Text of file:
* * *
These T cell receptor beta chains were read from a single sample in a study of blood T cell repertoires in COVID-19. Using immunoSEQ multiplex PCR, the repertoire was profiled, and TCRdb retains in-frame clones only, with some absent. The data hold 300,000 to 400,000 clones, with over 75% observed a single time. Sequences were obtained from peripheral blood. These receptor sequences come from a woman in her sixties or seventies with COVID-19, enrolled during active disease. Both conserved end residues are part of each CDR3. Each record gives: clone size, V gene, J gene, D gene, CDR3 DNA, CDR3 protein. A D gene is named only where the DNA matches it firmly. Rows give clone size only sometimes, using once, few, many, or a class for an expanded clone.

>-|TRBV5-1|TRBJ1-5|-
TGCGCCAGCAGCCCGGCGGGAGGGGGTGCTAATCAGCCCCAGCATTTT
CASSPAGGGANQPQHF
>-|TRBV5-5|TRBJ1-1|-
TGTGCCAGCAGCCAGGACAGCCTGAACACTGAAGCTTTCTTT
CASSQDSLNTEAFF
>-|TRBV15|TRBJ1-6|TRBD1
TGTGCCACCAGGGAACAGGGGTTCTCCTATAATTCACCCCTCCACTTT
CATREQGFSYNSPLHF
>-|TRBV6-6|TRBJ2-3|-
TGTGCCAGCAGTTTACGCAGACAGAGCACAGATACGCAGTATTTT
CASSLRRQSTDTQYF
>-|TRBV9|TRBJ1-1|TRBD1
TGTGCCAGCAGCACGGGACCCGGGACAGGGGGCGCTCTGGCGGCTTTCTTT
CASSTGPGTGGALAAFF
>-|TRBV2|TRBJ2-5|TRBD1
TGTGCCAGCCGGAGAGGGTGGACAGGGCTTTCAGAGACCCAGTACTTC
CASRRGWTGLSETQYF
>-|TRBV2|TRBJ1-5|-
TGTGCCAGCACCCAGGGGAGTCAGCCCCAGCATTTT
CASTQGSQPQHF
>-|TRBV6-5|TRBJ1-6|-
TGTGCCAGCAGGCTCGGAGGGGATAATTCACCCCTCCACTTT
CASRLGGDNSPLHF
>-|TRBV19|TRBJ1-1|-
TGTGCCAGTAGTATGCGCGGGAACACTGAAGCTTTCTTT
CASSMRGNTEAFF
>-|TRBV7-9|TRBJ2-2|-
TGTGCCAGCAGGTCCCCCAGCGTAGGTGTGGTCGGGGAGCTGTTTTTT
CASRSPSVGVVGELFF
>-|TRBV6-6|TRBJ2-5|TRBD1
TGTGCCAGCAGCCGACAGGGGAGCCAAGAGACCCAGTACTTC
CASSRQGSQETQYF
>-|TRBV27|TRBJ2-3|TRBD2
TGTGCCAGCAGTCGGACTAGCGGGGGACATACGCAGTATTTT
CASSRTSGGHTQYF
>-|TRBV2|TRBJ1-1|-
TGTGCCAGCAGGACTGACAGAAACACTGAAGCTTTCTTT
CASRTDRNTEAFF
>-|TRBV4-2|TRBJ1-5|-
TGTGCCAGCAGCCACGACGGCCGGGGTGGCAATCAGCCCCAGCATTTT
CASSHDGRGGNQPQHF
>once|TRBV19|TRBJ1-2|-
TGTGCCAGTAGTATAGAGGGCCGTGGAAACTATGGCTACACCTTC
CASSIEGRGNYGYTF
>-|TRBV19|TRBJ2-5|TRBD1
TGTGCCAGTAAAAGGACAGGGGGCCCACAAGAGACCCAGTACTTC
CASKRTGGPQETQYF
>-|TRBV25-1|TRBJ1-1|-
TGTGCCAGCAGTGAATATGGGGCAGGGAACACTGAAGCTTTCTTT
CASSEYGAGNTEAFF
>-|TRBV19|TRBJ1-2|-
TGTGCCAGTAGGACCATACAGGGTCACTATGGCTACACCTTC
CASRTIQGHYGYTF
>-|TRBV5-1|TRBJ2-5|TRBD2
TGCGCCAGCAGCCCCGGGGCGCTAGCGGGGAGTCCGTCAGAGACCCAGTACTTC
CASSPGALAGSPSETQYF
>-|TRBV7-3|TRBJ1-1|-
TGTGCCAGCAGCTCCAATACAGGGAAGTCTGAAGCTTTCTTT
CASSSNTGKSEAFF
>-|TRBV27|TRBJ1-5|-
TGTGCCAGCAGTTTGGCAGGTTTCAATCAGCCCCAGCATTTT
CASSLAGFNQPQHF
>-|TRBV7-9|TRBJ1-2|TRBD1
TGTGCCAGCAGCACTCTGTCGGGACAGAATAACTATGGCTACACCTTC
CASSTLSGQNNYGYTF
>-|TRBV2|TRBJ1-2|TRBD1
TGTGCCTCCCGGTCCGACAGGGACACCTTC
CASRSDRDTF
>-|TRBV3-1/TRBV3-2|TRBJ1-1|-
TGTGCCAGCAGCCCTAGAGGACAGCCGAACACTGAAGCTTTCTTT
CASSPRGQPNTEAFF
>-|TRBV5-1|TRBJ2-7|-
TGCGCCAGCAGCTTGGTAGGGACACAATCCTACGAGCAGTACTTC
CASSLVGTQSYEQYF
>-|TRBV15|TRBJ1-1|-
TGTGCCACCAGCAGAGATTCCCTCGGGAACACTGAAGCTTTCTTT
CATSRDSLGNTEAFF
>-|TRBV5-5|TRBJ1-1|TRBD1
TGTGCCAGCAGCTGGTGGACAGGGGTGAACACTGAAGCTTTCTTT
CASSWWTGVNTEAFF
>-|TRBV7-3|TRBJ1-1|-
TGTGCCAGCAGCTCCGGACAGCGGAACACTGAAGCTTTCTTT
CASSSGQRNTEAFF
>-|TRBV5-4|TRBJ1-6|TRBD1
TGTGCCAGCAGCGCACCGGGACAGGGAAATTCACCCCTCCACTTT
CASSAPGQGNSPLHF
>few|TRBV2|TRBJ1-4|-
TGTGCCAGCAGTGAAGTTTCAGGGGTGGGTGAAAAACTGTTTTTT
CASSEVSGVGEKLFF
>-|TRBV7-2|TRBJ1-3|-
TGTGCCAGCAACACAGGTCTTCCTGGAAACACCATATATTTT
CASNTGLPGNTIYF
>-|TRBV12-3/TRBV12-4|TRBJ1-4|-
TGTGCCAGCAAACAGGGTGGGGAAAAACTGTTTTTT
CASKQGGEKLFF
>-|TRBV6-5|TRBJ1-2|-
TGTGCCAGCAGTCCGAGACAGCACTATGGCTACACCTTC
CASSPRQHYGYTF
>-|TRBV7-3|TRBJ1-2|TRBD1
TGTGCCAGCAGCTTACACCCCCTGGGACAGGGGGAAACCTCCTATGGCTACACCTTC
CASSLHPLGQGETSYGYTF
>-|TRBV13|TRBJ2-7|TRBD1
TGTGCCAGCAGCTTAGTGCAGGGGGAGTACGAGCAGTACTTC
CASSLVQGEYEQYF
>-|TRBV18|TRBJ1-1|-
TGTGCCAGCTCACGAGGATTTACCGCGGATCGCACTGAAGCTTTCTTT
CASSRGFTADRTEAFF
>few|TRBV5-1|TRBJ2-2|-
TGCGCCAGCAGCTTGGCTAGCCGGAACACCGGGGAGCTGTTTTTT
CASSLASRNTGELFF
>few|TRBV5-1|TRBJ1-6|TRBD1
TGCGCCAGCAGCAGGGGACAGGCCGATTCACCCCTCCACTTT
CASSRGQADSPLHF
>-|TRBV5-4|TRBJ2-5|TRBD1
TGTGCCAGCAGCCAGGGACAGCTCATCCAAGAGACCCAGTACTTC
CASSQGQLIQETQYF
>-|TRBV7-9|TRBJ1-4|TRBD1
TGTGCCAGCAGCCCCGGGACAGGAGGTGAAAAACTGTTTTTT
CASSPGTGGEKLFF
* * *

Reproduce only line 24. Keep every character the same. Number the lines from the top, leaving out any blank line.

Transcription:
TGTGCCAGCAGGCTCGGAGGGGATAATTCACCCCTCCACTTT